If you’re on the youthful side of the digital gap you’ve likely been asked to help an older friend or relative figure how to get on Facebook.
But for some local teens, that’s just the beginning.
Cyber Seniors is a local program that pairs seniors with teen volunteers eager to share their tech savvy. It can start with something as basic as typing and using a mouse, and progress to sending email and using Google, Facebook and YouTube.
“I like working with computers and I like getting to know people so I thought it would be a really cool opportunity,” said Emily Bradshaw, 17, who joined last year.
“It was really interesting because I don’t communicate with people from that generation very often.”
The twelfth grader at Northern Collegiate said some of her senior students are pretty chatty.
“I had one woman who told me all about the time she spent in Charleston, South Carolina when I mentioned I was going there over the summer,” Bradshaw said with a laugh.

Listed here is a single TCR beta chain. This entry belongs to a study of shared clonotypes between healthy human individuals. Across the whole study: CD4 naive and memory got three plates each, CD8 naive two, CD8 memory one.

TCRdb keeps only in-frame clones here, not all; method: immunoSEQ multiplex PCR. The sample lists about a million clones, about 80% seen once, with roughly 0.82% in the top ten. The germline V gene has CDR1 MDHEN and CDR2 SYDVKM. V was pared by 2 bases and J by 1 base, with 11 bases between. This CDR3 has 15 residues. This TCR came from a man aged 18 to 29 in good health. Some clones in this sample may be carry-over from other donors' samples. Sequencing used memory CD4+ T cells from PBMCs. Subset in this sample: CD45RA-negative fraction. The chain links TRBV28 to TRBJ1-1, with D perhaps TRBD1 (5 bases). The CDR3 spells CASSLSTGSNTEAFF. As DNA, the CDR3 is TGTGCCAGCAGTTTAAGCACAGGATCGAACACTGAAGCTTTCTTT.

“She just wanted to talk about Charleston, which was fine, but I wanted to teach her how to use Facebook.”
Bradshaw, who hopes to study political science at the University of Toronto next fall, said getting sidetracked is a perk of the job.
“I had one senior who wanted to talk about trains for the whole hour and a half,” she said. “It was a challenge to keep him on task sometimes but it was fun.”
The experience is often rewarding for both parties. At her very first session Bradshaw helped a woman create a Facebook account.
“Immediately, she found her grandkids and her daughter. She was telling me all these stories and memories she had of these people, sending them messages. It was really cool to know that I had sort of fostered that communication.”
Indeed, Bradshaw said she still gets emails and messages from prior students.
Cyber Seniors is run by Karen Minty, who got it off the ground with an Awesome Foundation grant.
“I created the program because I felt that students wanted better volunteer opportunities,” said Minty, noting some high schoolers have difficulty securing the required 40 hours of volunteering.
“I wanted them to find something meaningful so maybe they would stick with it and see the value in contributing to community.”
She said the exchange can help young volunteers improve communication skills, build confidence and demonstrate their reliability.